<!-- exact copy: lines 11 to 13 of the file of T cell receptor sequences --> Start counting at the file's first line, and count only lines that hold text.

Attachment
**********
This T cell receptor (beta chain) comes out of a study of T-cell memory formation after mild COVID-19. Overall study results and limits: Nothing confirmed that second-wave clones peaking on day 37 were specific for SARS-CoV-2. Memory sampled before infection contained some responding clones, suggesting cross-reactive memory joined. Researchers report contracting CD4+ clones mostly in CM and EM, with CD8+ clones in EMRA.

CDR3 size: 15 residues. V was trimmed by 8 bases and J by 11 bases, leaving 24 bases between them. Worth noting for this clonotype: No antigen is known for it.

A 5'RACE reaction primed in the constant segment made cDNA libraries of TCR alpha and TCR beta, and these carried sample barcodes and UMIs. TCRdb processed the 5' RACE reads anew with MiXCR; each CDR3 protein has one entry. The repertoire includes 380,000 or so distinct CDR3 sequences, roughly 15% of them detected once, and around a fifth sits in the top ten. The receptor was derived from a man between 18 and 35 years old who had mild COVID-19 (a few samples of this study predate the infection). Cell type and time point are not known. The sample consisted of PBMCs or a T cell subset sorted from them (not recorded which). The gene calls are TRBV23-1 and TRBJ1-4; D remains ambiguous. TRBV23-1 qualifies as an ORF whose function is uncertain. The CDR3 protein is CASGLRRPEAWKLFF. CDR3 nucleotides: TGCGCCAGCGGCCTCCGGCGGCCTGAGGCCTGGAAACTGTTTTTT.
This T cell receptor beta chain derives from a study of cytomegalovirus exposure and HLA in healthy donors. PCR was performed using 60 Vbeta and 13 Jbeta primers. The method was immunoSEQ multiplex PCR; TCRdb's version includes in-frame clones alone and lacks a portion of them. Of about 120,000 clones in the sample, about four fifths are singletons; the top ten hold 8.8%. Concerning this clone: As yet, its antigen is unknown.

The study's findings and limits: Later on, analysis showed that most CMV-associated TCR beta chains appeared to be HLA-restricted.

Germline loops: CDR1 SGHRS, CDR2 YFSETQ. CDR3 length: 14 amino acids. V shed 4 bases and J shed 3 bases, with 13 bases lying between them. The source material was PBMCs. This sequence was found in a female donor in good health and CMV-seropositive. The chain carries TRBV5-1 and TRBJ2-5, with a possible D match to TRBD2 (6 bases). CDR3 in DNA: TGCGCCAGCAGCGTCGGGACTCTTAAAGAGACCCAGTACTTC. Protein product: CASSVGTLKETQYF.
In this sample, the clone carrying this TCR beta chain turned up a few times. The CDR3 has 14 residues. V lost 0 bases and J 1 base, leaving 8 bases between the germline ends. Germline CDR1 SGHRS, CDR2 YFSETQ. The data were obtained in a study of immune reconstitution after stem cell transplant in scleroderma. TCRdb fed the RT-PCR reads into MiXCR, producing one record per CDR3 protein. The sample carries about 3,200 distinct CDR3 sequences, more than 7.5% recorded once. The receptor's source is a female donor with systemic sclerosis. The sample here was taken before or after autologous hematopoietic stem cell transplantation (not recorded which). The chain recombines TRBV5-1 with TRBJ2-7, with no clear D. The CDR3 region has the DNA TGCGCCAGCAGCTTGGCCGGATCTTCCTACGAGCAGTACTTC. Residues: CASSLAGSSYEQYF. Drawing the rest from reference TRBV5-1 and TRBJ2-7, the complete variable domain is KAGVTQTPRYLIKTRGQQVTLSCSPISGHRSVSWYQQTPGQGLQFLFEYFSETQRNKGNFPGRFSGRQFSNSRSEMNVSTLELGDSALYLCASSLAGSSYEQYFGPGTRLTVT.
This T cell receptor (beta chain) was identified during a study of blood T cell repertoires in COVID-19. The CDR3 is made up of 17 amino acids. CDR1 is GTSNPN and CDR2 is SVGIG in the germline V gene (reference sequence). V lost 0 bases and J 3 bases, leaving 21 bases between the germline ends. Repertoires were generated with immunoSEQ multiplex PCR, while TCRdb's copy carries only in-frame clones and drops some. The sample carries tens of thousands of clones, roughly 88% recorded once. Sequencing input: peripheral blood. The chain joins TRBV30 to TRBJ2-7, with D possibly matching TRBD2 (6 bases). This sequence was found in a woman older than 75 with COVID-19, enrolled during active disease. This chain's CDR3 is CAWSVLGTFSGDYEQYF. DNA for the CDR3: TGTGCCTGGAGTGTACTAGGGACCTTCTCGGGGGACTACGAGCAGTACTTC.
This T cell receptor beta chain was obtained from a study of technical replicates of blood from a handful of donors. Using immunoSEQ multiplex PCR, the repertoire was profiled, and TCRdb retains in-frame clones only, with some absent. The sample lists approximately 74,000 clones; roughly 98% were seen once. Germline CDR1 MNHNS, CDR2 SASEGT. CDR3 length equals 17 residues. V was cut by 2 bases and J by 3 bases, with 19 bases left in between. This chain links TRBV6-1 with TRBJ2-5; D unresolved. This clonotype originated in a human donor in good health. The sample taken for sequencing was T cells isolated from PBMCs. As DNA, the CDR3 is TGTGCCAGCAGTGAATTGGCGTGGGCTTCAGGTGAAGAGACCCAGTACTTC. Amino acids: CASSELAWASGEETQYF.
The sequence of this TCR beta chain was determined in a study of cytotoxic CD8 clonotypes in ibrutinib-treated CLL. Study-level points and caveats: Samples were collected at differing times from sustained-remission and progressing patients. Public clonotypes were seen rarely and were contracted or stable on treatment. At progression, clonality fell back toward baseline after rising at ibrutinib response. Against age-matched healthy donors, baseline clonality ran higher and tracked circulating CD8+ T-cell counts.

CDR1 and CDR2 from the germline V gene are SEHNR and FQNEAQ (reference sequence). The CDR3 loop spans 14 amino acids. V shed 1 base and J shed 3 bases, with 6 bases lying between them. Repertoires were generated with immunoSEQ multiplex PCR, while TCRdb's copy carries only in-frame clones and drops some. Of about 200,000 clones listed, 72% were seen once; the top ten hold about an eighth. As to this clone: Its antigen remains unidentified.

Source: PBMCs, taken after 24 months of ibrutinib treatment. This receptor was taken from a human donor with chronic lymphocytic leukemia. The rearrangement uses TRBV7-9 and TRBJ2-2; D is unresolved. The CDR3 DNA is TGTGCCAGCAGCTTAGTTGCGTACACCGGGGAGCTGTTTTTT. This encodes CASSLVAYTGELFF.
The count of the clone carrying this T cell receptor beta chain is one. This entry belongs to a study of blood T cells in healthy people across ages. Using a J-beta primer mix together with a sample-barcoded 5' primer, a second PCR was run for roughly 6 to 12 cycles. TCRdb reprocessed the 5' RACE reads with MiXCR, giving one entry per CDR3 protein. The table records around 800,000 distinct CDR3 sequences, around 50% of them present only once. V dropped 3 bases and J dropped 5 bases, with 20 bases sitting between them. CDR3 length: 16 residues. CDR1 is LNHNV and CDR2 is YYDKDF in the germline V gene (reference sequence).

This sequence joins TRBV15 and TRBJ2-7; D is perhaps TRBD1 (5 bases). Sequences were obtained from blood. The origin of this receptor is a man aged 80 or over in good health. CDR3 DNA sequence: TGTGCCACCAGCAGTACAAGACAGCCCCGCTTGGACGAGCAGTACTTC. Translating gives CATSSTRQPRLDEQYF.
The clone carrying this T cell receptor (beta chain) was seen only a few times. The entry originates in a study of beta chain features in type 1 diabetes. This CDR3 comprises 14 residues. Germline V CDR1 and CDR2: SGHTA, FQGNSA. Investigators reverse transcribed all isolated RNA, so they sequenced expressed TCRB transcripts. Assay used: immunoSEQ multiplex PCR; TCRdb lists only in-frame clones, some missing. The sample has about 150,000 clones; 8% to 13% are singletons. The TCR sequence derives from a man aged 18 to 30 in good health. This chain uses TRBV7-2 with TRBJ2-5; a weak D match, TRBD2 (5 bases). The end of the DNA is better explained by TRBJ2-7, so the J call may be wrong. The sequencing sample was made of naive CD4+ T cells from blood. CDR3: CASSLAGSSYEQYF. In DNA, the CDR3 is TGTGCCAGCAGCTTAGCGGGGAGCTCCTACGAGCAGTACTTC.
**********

CDR1 and CDR2 from the germline V gene are SEHNR and FQNEAQ (reference sequence). The CDR3 loop spans 14 amino acids. V shed 1 base and J shed 3 bases, with 6 bases lying between them. Repertoires were generated with immunoSEQ multiplex PCR, while TCRdb's copy carries only in-frame clones and drops some. Of about 200,000 clones listed, 72% were seen once; the top ten hold about an eighth. As to this clone: Its antigen remains unidentified.

Source: PBMCs, taken after 24 months of ibrutinib treatment. This receptor was taken from a human donor with chronic lymphocytic leukemia. The rearrangement uses TRBV7-9 and TRBJ2-2; D is unresolved. The CDR3 DNA is TGTGCCAGCAGCTTAGTTGCGTACACCGGGGAGCTGTTTTTT. This encodes CASSLVAYTGELFF.
The count of the clone carrying this T cell receptor beta chain is one. This entry belongs to a study of blood T cells in healthy people across ages. Using a J-beta primer mix together with a sample-barcoded 5' primer, a second PCR was run for roughly 6 to 12 cycles. TCRdb reprocessed the 5' RACE reads with MiXCR, giving one entry per CDR3 protein. The table records around 800,000 distinct CDR3 sequences, around 50% of them present only once. V dropped 3 bases and J dropped 5 bases, with 20 bases sitting between them. CDR3 length: 16 residues. CDR1 is LNHNV and CDR2 is YYDKDF in the germline V gene (reference sequence).